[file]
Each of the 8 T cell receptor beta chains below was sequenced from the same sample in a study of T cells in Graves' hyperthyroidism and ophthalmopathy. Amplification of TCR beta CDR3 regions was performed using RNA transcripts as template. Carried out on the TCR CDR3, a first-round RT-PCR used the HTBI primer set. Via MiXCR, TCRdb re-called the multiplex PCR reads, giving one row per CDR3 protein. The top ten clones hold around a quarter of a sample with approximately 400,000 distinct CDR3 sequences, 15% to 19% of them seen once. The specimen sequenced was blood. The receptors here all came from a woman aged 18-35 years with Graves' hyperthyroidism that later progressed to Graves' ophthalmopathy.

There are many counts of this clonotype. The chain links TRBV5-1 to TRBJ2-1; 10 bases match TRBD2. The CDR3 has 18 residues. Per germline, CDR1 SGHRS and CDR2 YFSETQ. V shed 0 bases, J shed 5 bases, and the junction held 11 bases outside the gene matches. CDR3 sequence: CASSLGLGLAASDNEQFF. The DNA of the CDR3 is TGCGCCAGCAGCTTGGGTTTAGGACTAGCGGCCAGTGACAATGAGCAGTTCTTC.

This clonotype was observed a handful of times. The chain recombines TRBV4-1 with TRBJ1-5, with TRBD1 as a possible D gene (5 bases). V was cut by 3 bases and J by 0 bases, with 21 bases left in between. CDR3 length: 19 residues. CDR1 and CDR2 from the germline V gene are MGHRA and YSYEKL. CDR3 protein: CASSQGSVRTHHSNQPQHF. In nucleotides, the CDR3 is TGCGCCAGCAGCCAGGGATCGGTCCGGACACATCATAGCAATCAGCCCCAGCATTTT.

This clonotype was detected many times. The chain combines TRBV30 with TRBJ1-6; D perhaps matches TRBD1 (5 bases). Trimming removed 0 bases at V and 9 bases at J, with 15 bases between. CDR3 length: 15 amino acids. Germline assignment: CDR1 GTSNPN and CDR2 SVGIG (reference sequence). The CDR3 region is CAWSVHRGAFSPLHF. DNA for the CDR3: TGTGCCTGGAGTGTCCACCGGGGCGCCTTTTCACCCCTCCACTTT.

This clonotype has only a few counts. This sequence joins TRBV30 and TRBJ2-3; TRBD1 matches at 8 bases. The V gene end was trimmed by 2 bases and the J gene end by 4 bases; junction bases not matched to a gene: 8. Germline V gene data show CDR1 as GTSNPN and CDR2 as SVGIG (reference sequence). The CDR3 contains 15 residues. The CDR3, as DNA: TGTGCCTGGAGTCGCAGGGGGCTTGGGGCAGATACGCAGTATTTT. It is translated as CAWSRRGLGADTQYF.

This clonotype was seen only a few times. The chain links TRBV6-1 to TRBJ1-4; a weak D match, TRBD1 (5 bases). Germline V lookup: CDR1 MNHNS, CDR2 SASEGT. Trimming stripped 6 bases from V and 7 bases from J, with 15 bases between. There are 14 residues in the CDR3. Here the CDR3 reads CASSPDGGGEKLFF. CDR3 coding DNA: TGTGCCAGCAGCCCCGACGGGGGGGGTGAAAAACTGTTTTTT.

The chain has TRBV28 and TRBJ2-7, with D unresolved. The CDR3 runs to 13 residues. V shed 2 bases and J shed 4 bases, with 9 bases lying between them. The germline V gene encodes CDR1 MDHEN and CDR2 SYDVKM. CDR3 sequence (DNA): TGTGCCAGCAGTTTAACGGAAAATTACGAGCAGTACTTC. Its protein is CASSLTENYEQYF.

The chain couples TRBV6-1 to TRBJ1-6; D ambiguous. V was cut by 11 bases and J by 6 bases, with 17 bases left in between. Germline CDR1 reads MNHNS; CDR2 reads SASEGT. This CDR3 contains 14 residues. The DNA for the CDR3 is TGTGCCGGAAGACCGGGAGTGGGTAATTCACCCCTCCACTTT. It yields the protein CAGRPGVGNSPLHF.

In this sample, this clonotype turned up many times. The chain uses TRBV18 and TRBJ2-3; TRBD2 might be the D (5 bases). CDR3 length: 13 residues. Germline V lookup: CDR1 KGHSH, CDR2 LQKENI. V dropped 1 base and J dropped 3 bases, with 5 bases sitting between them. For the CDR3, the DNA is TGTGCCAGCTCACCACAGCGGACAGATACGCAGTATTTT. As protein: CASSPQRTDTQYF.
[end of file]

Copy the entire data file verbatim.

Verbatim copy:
Each of the 8 T cell receptor beta chains below was sequenced from the same sample in a study of T cells in Graves' hyperthyroidism and ophthalmopathy. Amplification of TCR beta CDR3 regions was performed using RNA transcripts as template. Carried out on the TCR CDR3, a first-round RT-PCR used the HTBI primer set. Via MiXCR, TCRdb re-called the multiplex PCR reads, giving one row per CDR3 protein. The top ten clones hold around a quarter of a sample with approximately 400,000 distinct CDR3 sequences, 15% to 19% of them seen once. The specimen sequenced was blood. The receptors here all came from a woman aged 18-35 years with Graves' hyperthyroidism that later progressed to Graves' ophthalmopathy.

There are many counts of this clonotype. The chain links TRBV5-1 to TRBJ2-1; 10 bases match TRBD2. The CDR3 has 18 residues. Per germline, CDR1 SGHRS and CDR2 YFSETQ. V shed 0 bases, J shed 5 bases, and the junction held 11 bases outside the gene matches. CDR3 sequence: CASSLGLGLAASDNEQFF. The DNA of the CDR3 is TGCGCCAGCAGCTTGGGTTTAGGACTAGCGGCCAGTGACAATGAGCAGTTCTTC.

This clonotype was observed a handful of times. The chain recombines TRBV4-1 with TRBJ1-5, with TRBD1 as a possible D gene (5 bases). V was cut by 3 bases and J by 0 bases, with 21 bases left in between. CDR3 length: 19 residues. CDR1 and CDR2 from the germline V gene are MGHRA and YSYEKL. CDR3 protein: CASSQGSVRTHHSNQPQHF. In nucleotides, the CDR3 is TGCGCCAGCAGCCAGGGATCGGTCCGGACACATCATAGCAATCAGCCCCAGCATTTT.

This clonotype was detected many times. The chain combines TRBV30 with TRBJ1-6; D perhaps matches TRBD1 (5 bases). Trimming removed 0 bases at V and 9 bases at J, with 15 bases between. CDR3 length: 15 amino acids. Germline assignment: CDR1 GTSNPN and CDR2 SVGIG (reference sequence). The CDR3 region is CAWSVHRGAFSPLHF. DNA for the CDR3: TGTGCCTGGAGTGTCCACCGGGGCGCCTTTTCACCCCTCCACTTT.

This clonotype has only a few counts. This sequence joins TRBV30 and TRBJ2-3; TRBD1 matches at 8 bases. The V gene end was trimmed by 2 bases and the J gene end by 4 bases; junction bases not matched to a gene: 8. Germline V gene data show CDR1 as GTSNPN and CDR2 as SVGIG (reference sequence). The CDR3 contains 15 residues. The CDR3, as DNA: TGTGCCTGGAGTCGCAGGGGGCTTGGGGCAGATACGCAGTATTTT. It is translated as CAWSRRGLGADTQYF.

This clonotype was seen only a few times. The chain links TRBV6-1 to TRBJ1-4; a weak D match, TRBD1 (5 bases). Germline V lookup: CDR1 MNHNS, CDR2 SASEGT. Trimming stripped 6 bases from V and 7 bases from J, with 15 bases between. There are 14 residues in the CDR3. Here the CDR3 reads CASSPDGGGEKLFF. CDR3 coding DNA: TGTGCCAGCAGCCCCGACGGGGGGGGTGAAAAACTGTTTTTT.

The chain has TRBV28 and TRBJ2-7, with D unresolved. The CDR3 runs to 13 residues. V shed 2 bases and J shed 4 bases, with 9 bases lying between them. The germline V gene encodes CDR1 MDHEN and CDR2 SYDVKM. CDR3 sequence (DNA): TGTGCCAGCAGTTTAACGGAAAATTACGAGCAGTACTTC. Its protein is CASSLTENYEQYF.

The chain couples TRBV6-1 to TRBJ1-6; D ambiguous. V was cut by 11 bases and J by 6 bases, with 17 bases left in between. Germline CDR1 reads MNHNS; CDR2 reads SASEGT. This CDR3 contains 14 residues. The DNA for the CDR3 is TGTGCCGGAAGACCGGGAGTGGGTAATTCACCCCTCCACTTT. It yields the protein CAGRPGVGNSPLHF.

In this sample, this clonotype turned up many times. The chain uses TRBV18 and TRBJ2-3; TRBD2 might be the D (5 bases). CDR3 length: 13 residues. Germline V lookup: CDR1 KGHSH, CDR2 LQKENI. V dropped 1 base and J dropped 3 bases, with 5 bases sitting between them. For the CDR3, the DNA is TGTGCCAGCTCACCACAGCGGACAGATACGCAGTATTTT. As protein: CASSPQRTDTQYF.